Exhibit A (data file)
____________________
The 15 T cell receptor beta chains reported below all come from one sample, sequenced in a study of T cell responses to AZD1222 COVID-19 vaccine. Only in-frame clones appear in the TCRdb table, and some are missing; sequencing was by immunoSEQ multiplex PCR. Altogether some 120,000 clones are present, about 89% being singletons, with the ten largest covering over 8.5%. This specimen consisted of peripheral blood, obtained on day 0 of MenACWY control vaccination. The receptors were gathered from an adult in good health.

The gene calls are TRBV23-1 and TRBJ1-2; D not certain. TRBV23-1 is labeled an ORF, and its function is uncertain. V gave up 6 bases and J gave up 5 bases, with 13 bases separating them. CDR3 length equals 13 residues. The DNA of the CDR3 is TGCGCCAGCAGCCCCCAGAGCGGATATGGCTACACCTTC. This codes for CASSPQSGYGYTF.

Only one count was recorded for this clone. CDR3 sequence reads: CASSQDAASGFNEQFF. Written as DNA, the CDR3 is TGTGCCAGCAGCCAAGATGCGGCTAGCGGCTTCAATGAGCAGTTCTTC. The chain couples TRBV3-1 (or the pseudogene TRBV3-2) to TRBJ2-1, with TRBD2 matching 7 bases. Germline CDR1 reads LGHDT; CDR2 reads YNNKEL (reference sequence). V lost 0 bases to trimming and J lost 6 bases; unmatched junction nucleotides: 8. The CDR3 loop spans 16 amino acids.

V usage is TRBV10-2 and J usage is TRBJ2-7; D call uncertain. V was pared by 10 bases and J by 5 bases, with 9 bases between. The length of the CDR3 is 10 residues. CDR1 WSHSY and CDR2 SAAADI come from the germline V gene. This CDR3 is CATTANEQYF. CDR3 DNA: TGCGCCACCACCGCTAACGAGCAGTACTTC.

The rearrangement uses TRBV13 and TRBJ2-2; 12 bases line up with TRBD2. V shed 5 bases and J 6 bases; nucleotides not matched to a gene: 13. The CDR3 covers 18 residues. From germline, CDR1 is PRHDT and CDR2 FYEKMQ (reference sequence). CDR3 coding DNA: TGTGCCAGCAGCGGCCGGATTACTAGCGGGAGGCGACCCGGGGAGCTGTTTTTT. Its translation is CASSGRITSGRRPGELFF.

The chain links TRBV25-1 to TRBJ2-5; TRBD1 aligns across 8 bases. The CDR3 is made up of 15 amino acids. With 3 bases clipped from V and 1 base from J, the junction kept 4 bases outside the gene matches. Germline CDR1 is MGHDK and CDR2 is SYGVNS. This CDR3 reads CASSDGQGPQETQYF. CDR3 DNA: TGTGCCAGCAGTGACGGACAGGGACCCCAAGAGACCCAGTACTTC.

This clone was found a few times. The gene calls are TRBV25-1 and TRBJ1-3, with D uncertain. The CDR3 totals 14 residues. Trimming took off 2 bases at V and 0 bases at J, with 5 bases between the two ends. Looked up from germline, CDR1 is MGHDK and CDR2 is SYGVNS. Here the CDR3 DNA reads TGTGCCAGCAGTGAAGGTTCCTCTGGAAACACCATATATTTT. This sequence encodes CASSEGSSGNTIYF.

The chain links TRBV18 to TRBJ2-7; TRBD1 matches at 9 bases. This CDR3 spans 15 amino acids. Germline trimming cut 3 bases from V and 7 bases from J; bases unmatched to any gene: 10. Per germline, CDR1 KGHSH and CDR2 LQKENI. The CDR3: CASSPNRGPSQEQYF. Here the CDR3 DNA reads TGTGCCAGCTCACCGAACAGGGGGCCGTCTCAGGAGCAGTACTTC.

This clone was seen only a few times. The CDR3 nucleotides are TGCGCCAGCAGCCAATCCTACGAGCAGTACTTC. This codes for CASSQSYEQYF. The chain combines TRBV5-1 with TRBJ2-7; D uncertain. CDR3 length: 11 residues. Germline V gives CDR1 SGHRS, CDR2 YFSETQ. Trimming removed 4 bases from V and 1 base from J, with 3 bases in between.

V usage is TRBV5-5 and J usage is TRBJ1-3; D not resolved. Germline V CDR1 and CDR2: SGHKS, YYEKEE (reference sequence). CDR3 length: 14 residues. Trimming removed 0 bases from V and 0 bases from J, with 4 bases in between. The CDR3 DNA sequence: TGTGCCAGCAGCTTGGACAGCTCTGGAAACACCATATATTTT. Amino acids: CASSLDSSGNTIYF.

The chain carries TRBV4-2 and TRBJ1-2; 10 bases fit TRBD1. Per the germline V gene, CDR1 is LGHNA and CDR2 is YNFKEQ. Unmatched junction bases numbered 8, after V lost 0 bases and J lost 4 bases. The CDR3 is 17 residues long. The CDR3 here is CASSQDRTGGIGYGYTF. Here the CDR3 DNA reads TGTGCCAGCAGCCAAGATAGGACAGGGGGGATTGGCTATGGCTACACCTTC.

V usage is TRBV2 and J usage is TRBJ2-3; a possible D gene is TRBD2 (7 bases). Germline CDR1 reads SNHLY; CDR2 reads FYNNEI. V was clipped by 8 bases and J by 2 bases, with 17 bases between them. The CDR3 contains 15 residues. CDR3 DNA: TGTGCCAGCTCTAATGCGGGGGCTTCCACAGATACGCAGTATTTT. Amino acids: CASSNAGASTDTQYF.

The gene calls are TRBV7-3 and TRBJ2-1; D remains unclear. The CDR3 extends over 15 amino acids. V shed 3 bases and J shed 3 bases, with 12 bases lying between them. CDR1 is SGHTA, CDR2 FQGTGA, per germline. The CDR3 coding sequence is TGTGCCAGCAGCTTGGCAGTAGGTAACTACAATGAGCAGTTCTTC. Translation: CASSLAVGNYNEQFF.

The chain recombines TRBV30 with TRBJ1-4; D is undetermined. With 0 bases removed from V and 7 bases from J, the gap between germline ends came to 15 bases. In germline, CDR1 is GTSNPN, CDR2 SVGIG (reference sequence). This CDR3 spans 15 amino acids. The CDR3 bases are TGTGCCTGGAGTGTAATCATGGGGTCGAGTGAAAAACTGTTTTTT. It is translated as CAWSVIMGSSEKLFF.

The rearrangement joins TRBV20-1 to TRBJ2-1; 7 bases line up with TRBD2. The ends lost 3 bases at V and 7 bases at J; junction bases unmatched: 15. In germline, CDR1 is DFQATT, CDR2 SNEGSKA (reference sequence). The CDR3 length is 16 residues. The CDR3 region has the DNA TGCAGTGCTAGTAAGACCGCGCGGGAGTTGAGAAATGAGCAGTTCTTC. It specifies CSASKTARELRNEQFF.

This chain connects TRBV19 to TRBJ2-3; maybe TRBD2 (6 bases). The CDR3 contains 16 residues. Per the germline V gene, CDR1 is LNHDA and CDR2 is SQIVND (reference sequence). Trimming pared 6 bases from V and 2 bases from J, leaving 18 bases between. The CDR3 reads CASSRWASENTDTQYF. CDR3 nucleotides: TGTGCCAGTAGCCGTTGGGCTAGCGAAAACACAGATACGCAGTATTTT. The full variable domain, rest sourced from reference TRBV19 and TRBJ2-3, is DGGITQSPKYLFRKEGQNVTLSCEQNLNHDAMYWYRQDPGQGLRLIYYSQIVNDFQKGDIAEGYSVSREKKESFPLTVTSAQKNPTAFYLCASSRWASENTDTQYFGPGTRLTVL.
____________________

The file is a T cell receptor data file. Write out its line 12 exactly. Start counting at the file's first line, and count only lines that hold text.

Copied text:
V usage is TRBV2 and J usage is TRBJ2-3; a possible D gene is TRBD2 (7 bases). Germline CDR1 reads SNHLY; CDR2 reads FYNNEI. V was clipped by 8 bases and J by 2 bases, with 17 bases between them. The CDR3 contains 15 residues. CDR3 DNA: TGTGCCAGCTCTAATGCGGGGGCTTCCACAGATACGCAGTATTTT. Amino acids: CASSNAGASTDTQYF.